Amidst mounting Palestinian terrorism against Israeli civilians, Times correspondent Isabel Kershner presents a thoughtful, first-hand account by an Israeli survivor of a Palestinian terror attack. This regrettably rare insight was excluded from the newspaper's print edition.
The New York Times whitewash of Hitler in a 1939 magazine article has to be read to be believed, with its emphasis on how "Hitler sometimes takes a nap" and "Hitler can be a good listener." Still today, puff pieces about violent anti-Jewish extremists, albeit subtler ones, continue to be published.
it is one thing for Israelis to be more bothered by their terrorists than Palestinians are by theirs. It is another for The New York Times to be more interested in Israeli extremism than in Palestinian extremism.
CAMERA analyzes what appears to be a biased New York Times human interest story from Hebron, demonstrating its good, bad and ugly sides.
Journalists should understand that the production of a satire video by the Israeli government in no way vindicates their own reporting. They shouldn’t insult readers’ intelligence by suggesting otherwise. And they should take a deep breath before reacting, because they might just prove the very point the video tried to make.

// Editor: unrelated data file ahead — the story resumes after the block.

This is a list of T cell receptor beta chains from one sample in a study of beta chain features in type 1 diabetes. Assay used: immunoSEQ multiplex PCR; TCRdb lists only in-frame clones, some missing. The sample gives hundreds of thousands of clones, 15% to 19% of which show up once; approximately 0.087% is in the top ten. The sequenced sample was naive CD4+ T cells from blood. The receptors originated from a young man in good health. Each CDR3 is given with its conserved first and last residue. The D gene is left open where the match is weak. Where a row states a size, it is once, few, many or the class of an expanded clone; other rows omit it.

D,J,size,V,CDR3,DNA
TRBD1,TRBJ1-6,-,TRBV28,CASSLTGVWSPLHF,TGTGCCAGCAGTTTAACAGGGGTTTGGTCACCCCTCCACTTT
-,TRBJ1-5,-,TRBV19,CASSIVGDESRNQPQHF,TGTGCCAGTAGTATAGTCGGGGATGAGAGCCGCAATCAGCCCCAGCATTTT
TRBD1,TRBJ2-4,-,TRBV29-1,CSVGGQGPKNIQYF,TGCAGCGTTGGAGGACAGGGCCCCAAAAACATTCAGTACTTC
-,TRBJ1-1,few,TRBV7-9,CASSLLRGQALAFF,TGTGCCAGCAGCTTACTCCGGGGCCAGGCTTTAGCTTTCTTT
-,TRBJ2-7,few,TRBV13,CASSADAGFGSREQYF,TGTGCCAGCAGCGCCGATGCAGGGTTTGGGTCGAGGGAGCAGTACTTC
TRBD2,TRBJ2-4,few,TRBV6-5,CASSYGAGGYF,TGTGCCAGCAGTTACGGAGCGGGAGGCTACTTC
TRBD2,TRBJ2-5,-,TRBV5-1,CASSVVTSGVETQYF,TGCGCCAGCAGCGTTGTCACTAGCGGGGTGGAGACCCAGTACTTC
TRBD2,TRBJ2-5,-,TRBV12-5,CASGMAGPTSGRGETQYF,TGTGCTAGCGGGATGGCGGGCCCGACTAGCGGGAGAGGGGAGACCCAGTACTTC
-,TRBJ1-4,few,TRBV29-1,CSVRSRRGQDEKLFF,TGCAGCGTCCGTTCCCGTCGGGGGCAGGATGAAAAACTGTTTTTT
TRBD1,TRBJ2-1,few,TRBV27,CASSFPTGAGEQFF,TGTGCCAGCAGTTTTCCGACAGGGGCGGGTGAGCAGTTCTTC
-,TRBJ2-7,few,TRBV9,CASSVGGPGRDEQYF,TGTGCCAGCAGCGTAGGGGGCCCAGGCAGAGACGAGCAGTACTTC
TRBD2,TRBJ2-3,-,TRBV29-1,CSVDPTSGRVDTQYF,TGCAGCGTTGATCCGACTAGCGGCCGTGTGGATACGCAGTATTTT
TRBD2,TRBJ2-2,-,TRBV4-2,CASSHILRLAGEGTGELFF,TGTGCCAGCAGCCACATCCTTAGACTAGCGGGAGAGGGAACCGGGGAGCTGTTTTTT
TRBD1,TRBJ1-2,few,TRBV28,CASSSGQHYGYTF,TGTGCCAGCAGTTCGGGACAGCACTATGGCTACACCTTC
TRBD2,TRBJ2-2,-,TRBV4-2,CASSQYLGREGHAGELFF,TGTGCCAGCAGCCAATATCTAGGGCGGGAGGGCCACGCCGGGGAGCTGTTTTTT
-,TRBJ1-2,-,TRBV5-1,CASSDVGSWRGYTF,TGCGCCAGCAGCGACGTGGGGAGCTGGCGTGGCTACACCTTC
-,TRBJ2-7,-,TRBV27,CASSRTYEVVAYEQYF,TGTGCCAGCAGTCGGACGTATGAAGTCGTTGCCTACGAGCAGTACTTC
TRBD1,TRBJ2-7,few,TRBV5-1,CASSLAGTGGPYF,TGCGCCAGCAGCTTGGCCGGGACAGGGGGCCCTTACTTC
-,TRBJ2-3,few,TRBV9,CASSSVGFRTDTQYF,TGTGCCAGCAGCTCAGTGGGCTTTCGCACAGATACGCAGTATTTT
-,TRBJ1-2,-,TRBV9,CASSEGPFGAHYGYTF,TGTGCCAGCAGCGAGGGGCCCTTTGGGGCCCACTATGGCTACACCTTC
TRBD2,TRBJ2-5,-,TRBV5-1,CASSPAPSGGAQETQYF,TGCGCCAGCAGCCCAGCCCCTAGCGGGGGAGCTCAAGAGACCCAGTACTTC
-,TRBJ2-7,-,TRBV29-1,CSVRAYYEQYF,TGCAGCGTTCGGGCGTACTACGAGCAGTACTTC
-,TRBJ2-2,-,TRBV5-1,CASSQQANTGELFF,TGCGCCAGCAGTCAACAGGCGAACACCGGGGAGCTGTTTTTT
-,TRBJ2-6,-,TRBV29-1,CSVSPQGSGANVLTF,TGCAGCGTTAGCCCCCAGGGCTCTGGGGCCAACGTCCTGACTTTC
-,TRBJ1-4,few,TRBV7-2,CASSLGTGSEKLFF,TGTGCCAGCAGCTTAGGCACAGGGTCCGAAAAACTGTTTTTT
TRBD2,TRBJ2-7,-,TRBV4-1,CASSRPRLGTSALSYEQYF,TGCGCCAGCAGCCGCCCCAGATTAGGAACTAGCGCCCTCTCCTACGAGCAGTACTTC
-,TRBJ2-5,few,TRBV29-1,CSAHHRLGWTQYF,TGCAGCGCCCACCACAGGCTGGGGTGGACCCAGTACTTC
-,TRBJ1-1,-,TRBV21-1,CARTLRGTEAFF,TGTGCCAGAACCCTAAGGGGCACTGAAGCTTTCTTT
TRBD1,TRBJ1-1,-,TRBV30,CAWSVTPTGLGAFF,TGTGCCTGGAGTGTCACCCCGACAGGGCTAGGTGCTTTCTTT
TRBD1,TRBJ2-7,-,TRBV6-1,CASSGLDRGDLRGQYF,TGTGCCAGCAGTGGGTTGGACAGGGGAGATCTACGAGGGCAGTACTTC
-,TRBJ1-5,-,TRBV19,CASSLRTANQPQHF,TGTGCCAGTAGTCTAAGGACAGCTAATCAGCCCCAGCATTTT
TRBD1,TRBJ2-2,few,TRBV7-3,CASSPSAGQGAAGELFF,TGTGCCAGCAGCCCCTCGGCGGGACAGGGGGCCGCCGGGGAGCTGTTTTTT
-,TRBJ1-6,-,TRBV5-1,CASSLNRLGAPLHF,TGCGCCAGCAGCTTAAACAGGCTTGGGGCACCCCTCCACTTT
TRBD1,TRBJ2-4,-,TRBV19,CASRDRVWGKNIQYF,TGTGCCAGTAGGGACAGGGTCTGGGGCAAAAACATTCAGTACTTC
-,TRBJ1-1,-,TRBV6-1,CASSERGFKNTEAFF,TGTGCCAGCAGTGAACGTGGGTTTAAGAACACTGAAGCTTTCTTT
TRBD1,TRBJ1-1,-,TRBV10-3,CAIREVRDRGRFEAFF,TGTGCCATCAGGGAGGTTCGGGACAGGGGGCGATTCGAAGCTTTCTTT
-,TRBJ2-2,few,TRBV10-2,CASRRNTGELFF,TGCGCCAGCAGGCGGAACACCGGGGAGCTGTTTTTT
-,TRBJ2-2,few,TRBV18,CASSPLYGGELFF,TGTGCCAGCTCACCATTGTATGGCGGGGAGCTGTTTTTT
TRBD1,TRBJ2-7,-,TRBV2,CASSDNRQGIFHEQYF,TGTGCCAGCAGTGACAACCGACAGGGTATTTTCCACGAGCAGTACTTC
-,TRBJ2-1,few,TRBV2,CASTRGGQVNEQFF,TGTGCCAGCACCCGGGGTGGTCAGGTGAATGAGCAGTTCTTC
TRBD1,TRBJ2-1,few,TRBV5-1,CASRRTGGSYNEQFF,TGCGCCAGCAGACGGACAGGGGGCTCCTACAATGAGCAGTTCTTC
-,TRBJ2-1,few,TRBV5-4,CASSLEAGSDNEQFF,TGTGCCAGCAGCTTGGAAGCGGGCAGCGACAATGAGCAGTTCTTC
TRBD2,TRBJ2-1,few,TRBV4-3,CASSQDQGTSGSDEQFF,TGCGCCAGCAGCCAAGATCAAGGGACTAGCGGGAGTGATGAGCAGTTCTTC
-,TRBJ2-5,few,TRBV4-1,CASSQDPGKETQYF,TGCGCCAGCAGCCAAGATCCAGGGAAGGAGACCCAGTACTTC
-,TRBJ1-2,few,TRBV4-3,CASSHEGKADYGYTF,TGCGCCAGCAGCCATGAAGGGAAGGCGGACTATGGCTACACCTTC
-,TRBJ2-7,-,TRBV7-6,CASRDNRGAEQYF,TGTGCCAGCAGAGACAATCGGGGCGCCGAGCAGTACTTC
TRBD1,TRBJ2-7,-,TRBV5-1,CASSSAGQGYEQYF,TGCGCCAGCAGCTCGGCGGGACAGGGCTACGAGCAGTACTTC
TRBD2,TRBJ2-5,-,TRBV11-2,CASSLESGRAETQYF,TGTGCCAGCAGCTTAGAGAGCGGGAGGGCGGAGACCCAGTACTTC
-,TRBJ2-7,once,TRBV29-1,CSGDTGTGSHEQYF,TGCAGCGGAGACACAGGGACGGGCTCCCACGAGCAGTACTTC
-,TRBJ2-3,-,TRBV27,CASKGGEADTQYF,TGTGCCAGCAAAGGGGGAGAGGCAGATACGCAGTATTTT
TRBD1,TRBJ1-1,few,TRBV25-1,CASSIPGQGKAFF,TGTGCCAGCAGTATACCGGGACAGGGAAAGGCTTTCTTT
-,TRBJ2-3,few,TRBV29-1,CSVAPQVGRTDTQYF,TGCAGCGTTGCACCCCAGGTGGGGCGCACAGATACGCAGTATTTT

With too few exceptions, the New York Times Jerusalem bureau chief follows a pattern of tendentious, shoddy reporting focused on faulting Israel, its leaders, society and policies for the ills of the region.
Today in inappropriate editorializing: News reporter Diaa Hadid purports to knows what Benjamin Netanyahu thinks (deception!) and what Mahmoud Abbas thinks (negotiations!), while Jodi Rudoren turns partisan opinions into New York Times fact.
After correspondence with CAMERA staff, The New York Times has corrected an error about Benjamin Netanyahu UN presentation about the timeline of Iranian nuclear capabilities.
On Feb. 17, 4-year-old Adele Biton died as a result of complications of pneumonia. Two years earlier she was critically injured in a Palestinian stone-throwing attack and had never fully recovered. But when NYT correspondent Jodi Rudoren wrote a nearly 2000-word front page feature on Palestinian stone-throwers, she found no room to mention the attack that maimed the toddler. In an interview following Adele's death, Rudoren defends her lopsided reporting.
The New York Times has a Jewish problem, exemplified most recently by its humanization of Palestinian terrorists, and the demonization by Jodi Rudoren of attorney Nitsana Darshan-Leitner, who has the nerve to fight terrorism and its funders by filing lawsuits.